And finally, sometimes the wisdom of the crowd is right, even if you are the United States of America and the crowd is the rest of the free world (excluding Liberia and Myanmar). Here’s the countries that have not adopted the metric system.

Further reading:

World Bank: US nearing ‘dangerous’ moment as debt deadline looms

Functioning markets, functional democracy, sustainable economics and the rule of law

Simon Leadbetter is the founder and publisher of Blue & Green Tomorrow. He has held senior roles at Northcliffe, The Daily Telegraph, Santander, Barclaycard, AXA, Prudential and Fidelity. In 2004, he founded a marketing agency that worked amongst others with The Guardian, Vodafone, E.On and Liverpool Victoria. He sold this agency in 2006 and as Chief Marketing Officer for two VC-backed start-ups launched the online platform Cleantech Intelligence (which underpinned the The Guardian’s Cleantech 100) and StrategyEye Cleantech. Most recently, he was Marketing Director of Emap, the UK’s largest B2B publisher, and the founder of Blue & Green Communications Limited.


New Zealand to Switch to Fully Renewable Energy by 2035



renewable energy policy
Shutterstock Licensed Photo - By Eviart /

New Zealand’s prime minister-elect Jacinda Ardern is already taking steps towards reducing the country’s carbon footprint. She signed a coalition deal with NZ First in October, aiming to generate 100% of the country’s energy from renewable sources by 2035.

New Zealand is already one of the greenest countries in the world, sourcing over 80% of its energy for its 4.7 million people from renewable resources like hydroelectric, geothermal and wind. The majority of its electricity comes from hydro-power, which generated 60% of the country’s energy in 2016. Last winter, renewable generation peaked at 93%.

Now, Ardern is taking on the challenge of eliminating New Zealand’s remaining use of fossil fuels. One of the biggest obstacles will be filling in the gap left by hydropower sources during dry conditions. When lake levels drop, the country relies on gas and coal to provide energy. Eliminating fossil fuels will require finding an alternative source to avoid spikes in energy costs during droughts.

Business NZ’s executive director John Carnegie told Bloomberg he believes Ardern needs to balance her goals with affordability, stating, “It’s completely appropriate to have a focus on reducing carbon emissions, but there needs to be an open and transparent public conversation about the policies and how they are delivered.”

The coalition deal outlined a few steps towards achieving this, including investing more in solar, which currently only provides 0.1% of the country’s energy. Ardern’s plans also include switching the electricity grid to renewable energy, investing more funds into rail transport, and switching all government vehicles to green fuel within a decade.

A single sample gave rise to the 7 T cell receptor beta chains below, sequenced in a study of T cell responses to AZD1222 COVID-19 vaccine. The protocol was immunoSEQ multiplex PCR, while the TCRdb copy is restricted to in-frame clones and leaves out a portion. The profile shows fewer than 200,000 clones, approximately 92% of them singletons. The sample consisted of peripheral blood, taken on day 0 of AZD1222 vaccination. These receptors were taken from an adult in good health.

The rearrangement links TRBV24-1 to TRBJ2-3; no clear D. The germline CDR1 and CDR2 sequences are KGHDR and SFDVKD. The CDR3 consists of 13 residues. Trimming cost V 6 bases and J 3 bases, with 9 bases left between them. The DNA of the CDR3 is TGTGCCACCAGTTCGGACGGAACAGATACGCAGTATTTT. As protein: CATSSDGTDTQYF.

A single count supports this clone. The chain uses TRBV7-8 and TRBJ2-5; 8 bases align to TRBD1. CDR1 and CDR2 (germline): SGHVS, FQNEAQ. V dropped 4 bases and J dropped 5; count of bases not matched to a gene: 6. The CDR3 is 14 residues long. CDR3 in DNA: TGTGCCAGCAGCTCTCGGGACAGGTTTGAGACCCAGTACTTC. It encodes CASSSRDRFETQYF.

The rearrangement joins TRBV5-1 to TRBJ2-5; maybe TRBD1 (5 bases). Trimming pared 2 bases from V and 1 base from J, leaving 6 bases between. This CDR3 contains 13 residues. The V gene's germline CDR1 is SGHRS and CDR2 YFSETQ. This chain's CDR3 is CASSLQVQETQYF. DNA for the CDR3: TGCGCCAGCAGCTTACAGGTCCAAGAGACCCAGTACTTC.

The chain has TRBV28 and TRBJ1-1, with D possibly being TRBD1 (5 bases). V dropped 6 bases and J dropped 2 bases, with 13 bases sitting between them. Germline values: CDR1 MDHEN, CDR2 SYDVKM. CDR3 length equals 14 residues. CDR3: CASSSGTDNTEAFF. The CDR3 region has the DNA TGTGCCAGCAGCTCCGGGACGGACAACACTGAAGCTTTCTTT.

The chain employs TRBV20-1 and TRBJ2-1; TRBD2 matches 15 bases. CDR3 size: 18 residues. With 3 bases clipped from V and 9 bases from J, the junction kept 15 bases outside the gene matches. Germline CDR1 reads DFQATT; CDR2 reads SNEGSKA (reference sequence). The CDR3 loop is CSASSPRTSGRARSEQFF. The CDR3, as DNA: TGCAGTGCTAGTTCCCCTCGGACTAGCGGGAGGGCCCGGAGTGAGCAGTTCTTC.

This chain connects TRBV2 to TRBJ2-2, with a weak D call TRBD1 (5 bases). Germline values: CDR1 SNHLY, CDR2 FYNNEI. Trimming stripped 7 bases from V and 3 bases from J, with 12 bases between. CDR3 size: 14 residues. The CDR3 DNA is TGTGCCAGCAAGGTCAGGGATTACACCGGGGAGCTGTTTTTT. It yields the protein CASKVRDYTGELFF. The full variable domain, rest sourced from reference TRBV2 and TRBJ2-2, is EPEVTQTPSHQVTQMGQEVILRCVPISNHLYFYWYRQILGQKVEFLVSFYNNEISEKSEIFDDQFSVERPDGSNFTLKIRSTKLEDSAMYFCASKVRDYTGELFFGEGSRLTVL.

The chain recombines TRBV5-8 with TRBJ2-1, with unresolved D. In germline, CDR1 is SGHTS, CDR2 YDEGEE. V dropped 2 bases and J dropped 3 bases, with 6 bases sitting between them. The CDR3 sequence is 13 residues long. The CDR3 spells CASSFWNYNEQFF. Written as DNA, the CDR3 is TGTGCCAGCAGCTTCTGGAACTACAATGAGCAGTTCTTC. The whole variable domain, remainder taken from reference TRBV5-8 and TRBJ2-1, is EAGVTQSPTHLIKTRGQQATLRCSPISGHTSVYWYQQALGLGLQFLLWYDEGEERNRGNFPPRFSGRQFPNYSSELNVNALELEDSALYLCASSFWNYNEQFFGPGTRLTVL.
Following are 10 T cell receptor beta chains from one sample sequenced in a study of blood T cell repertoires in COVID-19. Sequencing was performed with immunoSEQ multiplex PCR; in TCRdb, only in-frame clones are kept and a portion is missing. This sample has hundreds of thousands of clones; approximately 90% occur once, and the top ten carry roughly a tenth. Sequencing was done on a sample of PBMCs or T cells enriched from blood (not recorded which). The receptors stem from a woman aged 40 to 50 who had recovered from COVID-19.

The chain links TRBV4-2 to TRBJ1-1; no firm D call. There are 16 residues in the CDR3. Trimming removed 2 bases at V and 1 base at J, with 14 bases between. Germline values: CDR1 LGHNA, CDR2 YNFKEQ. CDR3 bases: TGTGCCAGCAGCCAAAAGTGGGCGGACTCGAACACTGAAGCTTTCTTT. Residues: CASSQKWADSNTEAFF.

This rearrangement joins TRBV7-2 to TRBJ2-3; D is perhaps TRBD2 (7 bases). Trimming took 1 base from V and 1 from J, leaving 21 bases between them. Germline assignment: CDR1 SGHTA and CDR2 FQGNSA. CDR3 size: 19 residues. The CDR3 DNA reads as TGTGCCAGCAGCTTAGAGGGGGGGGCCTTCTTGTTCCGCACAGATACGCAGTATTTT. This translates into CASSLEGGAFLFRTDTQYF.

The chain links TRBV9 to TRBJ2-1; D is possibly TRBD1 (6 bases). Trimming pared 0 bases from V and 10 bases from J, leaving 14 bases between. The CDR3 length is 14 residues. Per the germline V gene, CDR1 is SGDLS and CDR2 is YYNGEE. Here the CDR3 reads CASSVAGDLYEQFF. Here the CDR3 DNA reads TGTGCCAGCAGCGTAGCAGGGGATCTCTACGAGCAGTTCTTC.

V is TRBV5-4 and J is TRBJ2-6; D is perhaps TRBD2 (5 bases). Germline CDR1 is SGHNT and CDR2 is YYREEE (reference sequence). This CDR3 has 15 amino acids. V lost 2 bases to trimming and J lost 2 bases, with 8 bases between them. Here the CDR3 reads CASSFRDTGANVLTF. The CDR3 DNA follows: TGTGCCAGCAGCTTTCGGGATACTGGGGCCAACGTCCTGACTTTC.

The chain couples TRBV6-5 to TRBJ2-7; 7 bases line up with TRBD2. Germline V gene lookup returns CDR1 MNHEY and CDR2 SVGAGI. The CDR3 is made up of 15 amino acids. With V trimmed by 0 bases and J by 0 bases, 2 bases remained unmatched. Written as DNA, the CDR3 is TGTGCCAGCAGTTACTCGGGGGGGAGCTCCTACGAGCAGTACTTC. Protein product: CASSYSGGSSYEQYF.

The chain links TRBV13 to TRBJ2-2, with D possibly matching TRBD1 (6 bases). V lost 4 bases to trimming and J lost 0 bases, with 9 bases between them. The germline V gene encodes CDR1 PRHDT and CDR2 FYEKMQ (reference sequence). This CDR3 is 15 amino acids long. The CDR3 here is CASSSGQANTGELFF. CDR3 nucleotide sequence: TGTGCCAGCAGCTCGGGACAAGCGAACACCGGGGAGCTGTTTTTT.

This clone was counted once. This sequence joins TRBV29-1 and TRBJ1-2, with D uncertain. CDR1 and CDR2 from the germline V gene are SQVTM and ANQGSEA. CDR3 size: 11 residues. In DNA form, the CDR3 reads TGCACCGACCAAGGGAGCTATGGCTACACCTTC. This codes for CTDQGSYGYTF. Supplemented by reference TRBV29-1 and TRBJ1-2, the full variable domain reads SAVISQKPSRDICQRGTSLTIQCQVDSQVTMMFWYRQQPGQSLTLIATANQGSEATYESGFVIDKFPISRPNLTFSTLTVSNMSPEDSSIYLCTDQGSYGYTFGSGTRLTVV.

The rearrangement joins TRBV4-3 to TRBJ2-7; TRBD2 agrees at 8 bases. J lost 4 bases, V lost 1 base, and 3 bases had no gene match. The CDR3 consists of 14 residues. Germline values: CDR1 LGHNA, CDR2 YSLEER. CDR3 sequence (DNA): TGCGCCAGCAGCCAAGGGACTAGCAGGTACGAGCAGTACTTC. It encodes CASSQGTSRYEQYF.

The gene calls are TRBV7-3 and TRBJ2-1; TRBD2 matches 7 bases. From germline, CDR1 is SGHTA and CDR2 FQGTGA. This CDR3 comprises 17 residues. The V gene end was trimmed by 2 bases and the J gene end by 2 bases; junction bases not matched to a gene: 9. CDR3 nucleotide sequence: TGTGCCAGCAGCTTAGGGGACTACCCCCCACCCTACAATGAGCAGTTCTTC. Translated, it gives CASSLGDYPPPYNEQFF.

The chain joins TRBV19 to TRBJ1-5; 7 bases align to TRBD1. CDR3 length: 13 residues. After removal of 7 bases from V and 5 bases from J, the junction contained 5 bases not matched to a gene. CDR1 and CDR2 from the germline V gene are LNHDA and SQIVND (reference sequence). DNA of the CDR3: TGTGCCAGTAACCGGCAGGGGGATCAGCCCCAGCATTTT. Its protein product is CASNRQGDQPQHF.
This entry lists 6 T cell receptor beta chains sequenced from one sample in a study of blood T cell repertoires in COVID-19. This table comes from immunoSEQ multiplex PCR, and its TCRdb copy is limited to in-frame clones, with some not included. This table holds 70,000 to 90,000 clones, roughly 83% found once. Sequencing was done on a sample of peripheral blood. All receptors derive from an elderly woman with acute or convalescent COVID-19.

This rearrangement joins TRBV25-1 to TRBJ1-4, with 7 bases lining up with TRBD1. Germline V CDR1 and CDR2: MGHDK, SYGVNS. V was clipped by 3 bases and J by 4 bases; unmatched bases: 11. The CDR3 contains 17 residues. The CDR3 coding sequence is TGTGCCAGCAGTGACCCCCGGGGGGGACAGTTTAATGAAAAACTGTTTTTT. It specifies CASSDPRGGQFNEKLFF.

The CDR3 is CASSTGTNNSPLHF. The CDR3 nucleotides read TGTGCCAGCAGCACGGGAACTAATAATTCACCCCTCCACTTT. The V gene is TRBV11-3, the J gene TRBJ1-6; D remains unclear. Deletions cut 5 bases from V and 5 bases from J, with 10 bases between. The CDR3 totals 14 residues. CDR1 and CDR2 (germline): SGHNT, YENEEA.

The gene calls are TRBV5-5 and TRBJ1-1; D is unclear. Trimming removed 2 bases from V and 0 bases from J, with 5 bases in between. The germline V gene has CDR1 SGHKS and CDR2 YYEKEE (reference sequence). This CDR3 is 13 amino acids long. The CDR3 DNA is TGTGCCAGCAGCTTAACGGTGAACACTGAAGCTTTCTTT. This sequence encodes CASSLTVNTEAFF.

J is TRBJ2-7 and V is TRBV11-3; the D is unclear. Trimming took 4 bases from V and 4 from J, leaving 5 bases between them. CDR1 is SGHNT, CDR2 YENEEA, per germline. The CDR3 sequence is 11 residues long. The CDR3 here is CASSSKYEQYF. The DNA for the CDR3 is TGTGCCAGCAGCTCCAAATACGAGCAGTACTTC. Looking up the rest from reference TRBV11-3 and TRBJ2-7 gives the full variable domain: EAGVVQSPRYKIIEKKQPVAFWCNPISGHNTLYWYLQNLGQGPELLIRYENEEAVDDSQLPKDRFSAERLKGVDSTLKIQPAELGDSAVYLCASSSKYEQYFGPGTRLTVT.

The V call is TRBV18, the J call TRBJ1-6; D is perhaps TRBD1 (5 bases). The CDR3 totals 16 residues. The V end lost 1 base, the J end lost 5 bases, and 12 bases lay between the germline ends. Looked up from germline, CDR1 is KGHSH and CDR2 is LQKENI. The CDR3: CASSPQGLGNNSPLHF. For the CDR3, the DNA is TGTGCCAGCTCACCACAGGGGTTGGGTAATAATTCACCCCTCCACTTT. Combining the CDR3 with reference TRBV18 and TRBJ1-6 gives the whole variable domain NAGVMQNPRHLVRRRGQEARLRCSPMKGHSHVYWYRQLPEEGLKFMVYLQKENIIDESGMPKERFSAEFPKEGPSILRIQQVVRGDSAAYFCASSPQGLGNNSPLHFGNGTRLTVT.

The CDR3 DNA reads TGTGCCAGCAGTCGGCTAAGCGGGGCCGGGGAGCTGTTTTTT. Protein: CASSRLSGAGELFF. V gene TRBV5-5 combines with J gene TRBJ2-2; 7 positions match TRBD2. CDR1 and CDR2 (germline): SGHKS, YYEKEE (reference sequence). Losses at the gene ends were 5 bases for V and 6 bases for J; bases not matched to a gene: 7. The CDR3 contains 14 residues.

Zero net emissions by 2050

Beyond powering the country’s electricity grid with 100% green energy, Ardern also wants to reach zero net emissions by 2050. This ambitious goal is very much in line with her focus on climate change throughout the course of her campaign. Environmental issues were one of her top priorities from the start, which increased her appeal with young voters and helped her become one of the youngest world leaders at only 37.

Reaching zero net emissions would require overcoming challenging issues like eliminating fossil fuels in vehicles. Ardern hasn’t outlined a plan for reaching this goal, but has suggested creating an independent commission to aid in the transition to a lower carbon economy.

She also set a goal of doubling the number of trees the country plants per year to 100 million, a goal she says is “absolutely achievable” using land that is marginal for farming animals.

Greenpeace New Zealand climate and energy campaigner Amanda Larsson believes that phasing out fossil fuels should be a priority for the new prime minister. She says that in order to reach zero net emissions, Ardern “must prioritize closing down coal, putting a moratorium on new fossil fuel plants, building more wind infrastructure, and opening the playing field for household and community solar.”

A worldwide shift to renewable energy

Addressing climate change is becoming more of a priority around the world and many governments are assessing how they can reduce their reliance on fossil fuels and switch to environmentally-friendly energy sources. Sustainable energy is becoming an increasingly profitable industry, giving companies more of an incentive to invest.

Ardern isn’t alone in her climate concerns, as other prominent world leaders like Justin Trudeau and Emmanuel Macron have made renewable energy a focus of their campaigns. She isn’t the first to set ambitious goals, either. Sweden and Norway share New Zealand’s goal of net zero emissions by 2045 and 2030, respectively.